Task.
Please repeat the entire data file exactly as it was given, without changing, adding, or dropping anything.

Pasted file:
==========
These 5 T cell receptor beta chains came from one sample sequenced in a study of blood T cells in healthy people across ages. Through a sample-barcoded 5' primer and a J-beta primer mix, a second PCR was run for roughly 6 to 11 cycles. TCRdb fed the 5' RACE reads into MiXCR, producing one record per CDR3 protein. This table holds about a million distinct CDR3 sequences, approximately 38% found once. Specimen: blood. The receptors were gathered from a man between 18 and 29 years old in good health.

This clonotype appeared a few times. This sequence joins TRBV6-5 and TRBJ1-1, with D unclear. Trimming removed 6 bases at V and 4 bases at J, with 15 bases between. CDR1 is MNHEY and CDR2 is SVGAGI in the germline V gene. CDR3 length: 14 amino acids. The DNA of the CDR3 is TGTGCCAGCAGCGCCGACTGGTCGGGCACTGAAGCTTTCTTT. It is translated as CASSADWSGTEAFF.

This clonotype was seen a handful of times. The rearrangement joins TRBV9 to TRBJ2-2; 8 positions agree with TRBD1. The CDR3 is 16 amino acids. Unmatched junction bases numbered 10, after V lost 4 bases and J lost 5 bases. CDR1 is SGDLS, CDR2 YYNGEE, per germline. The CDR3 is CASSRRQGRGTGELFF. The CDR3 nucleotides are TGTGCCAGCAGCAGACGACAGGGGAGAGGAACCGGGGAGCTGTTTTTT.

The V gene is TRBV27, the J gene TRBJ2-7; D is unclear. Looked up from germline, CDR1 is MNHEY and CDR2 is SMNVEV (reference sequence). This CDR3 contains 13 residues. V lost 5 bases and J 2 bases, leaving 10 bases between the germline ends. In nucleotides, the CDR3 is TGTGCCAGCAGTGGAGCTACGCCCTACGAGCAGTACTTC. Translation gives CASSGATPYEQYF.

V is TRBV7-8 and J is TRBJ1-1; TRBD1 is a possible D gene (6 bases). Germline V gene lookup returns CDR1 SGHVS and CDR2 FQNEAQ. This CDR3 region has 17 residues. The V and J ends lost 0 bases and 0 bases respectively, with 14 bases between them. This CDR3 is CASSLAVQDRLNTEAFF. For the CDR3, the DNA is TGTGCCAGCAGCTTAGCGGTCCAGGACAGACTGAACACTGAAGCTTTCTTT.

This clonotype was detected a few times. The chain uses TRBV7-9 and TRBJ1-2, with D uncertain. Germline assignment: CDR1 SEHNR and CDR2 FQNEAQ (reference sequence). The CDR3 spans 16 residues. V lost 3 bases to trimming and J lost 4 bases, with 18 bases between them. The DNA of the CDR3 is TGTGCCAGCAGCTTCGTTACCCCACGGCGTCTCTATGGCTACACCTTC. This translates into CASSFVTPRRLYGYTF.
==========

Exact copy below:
These 5 T cell receptor beta chains came from one sample sequenced in a study of blood T cells in healthy people across ages. Through a sample-barcoded 5' primer and a J-beta primer mix, a second PCR was run for roughly 6 to 11 cycles. TCRdb fed the 5' RACE reads into MiXCR, producing one record per CDR3 protein. This table holds about a million distinct CDR3 sequences, approximately 38% found once. Specimen: blood. The receptors were gathered from a man between 18 and 29 years old in good health.

This clonotype appeared a few times. This sequence joins TRBV6-5 and TRBJ1-1, with D unclear. Trimming removed 6 bases at V and 4 bases at J, with 15 bases between. CDR1 is MNHEY and CDR2 is SVGAGI in the germline V gene. CDR3 length: 14 amino acids. The DNA of the CDR3 is TGTGCCAGCAGCGCCGACTGGTCGGGCACTGAAGCTTTCTTT. It is translated as CASSADWSGTEAFF.

This clonotype was seen a handful of times. The rearrangement joins TRBV9 to TRBJ2-2; 8 positions agree with TRBD1. The CDR3 is 16 amino acids. Unmatched junction bases numbered 10, after V lost 4 bases and J lost 5 bases. CDR1 is SGDLS, CDR2 YYNGEE, per germline. The CDR3 is CASSRRQGRGTGELFF. The CDR3 nucleotides are TGTGCCAGCAGCAGACGACAGGGGAGAGGAACCGGGGAGCTGTTTTTT.

The V gene is TRBV27, the J gene TRBJ2-7; D is unclear. Looked up from germline, CDR1 is MNHEY and CDR2 is SMNVEV (reference sequence). This CDR3 contains 13 residues. V lost 5 bases and J 2 bases, leaving 10 bases between the germline ends. In nucleotides, the CDR3 is TGTGCCAGCAGTGGAGCTACGCCCTACGAGCAGTACTTC. Translation gives CASSGATPYEQYF.

V is TRBV7-8 and J is TRBJ1-1; TRBD1 is a possible D gene (6 bases). Germline V gene lookup returns CDR1 SGHVS and CDR2 FQNEAQ. This CDR3 region has 17 residues. The V and J ends lost 0 bases and 0 bases respectively, with 14 bases between them. This CDR3 is CASSLAVQDRLNTEAFF. For the CDR3, the DNA is TGTGCCAGCAGCTTAGCGGTCCAGGACAGACTGAACACTGAAGCTTTCTTT.

This clonotype was detected a few times. The chain uses TRBV7-9 and TRBJ1-2, with D uncertain. Germline assignment: CDR1 SEHNR and CDR2 FQNEAQ (reference sequence). The CDR3 spans 16 residues. V lost 3 bases to trimming and J lost 4 bases, with 18 bases between them. The DNA of the CDR3 is TGTGCCAGCAGCTTCGTTACCCCACGGCGTCTCTATGGCTACACCTTC. This translates into CASSFVTPRRLYGYTF.